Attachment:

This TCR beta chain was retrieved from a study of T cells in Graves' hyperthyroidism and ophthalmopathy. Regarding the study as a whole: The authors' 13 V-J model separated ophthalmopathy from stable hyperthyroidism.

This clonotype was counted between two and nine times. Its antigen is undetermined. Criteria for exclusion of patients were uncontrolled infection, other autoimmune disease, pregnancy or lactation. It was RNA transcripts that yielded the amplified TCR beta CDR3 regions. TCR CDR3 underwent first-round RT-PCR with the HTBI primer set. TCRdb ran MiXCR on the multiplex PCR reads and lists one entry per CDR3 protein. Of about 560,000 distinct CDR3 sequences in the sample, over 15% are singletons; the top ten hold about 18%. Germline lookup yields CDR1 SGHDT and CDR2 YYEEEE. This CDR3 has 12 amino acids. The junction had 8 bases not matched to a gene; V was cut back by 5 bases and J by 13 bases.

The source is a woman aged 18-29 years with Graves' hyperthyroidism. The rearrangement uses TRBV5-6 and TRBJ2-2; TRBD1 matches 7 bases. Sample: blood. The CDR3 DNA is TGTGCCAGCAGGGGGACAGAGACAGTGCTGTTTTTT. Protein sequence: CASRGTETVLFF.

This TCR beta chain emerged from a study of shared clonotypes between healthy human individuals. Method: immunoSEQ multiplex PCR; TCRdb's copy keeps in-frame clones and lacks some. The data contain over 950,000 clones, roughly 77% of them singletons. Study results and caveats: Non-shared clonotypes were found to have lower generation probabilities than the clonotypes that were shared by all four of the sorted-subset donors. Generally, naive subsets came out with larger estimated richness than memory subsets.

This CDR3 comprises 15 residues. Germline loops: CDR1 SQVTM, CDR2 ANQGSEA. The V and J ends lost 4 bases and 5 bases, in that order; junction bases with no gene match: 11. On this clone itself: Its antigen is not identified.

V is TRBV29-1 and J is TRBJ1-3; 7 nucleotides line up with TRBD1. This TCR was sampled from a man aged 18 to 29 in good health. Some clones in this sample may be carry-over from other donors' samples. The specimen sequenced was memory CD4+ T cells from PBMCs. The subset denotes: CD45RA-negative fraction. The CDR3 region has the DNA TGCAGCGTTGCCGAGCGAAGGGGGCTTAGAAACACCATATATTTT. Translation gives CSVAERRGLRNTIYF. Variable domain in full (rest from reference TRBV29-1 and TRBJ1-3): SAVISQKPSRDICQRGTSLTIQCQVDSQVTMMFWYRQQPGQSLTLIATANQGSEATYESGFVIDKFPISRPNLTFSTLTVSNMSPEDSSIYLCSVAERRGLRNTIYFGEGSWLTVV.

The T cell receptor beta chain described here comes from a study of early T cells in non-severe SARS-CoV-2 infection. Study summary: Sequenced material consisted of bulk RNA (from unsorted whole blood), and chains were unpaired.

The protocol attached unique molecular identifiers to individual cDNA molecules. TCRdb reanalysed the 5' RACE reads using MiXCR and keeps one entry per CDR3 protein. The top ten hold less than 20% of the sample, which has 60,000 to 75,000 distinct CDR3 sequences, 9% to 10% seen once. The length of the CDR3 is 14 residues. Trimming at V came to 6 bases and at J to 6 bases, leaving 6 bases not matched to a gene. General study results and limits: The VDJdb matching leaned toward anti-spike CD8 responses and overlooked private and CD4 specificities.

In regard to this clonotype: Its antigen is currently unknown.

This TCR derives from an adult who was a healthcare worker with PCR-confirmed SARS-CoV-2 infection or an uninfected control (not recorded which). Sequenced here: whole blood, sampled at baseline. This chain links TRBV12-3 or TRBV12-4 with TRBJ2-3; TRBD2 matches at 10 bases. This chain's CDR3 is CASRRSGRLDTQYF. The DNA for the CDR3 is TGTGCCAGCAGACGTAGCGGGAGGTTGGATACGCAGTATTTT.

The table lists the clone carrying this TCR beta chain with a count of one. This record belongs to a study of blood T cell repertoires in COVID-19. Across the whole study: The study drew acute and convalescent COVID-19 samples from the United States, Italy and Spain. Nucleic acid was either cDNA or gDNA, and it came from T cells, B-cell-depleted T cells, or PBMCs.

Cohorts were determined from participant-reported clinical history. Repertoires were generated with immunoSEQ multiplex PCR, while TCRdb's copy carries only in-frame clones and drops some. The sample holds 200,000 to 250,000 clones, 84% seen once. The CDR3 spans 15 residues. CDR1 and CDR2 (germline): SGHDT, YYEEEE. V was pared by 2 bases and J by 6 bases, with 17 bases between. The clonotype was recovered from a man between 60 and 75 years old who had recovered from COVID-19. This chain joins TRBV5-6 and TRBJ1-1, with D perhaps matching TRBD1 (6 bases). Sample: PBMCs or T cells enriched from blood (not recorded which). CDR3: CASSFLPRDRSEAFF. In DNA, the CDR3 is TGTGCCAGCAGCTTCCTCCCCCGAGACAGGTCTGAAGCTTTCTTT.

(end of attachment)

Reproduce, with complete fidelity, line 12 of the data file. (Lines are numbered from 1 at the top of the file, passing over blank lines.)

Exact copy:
Cohorts were determined from participant-reported clinical history. Repertoires were generated with immunoSEQ multiplex PCR, while TCRdb's copy carries only in-frame clones and drops some. The sample holds 200,000 to 250,000 clones, 84% seen once. The CDR3 spans 15 residues. CDR1 and CDR2 (germline): SGHDT, YYEEEE. V was pared by 2 bases and J by 6 bases, with 17 bases between. The clonotype was recovered from a man between 60 and 75 years old who had recovered from COVID-19. This chain joins TRBV5-6 and TRBJ1-1, with D perhaps matching TRBD1 (6 bases). Sample: PBMCs or T cells enriched from blood (not recorded which). CDR3: CASSFLPRDRSEAFF. In DNA, the CDR3 is TGTGCCAGCAGCTTCCTCCCCCGAGACAGGTCTGAAGCTTTCTTT.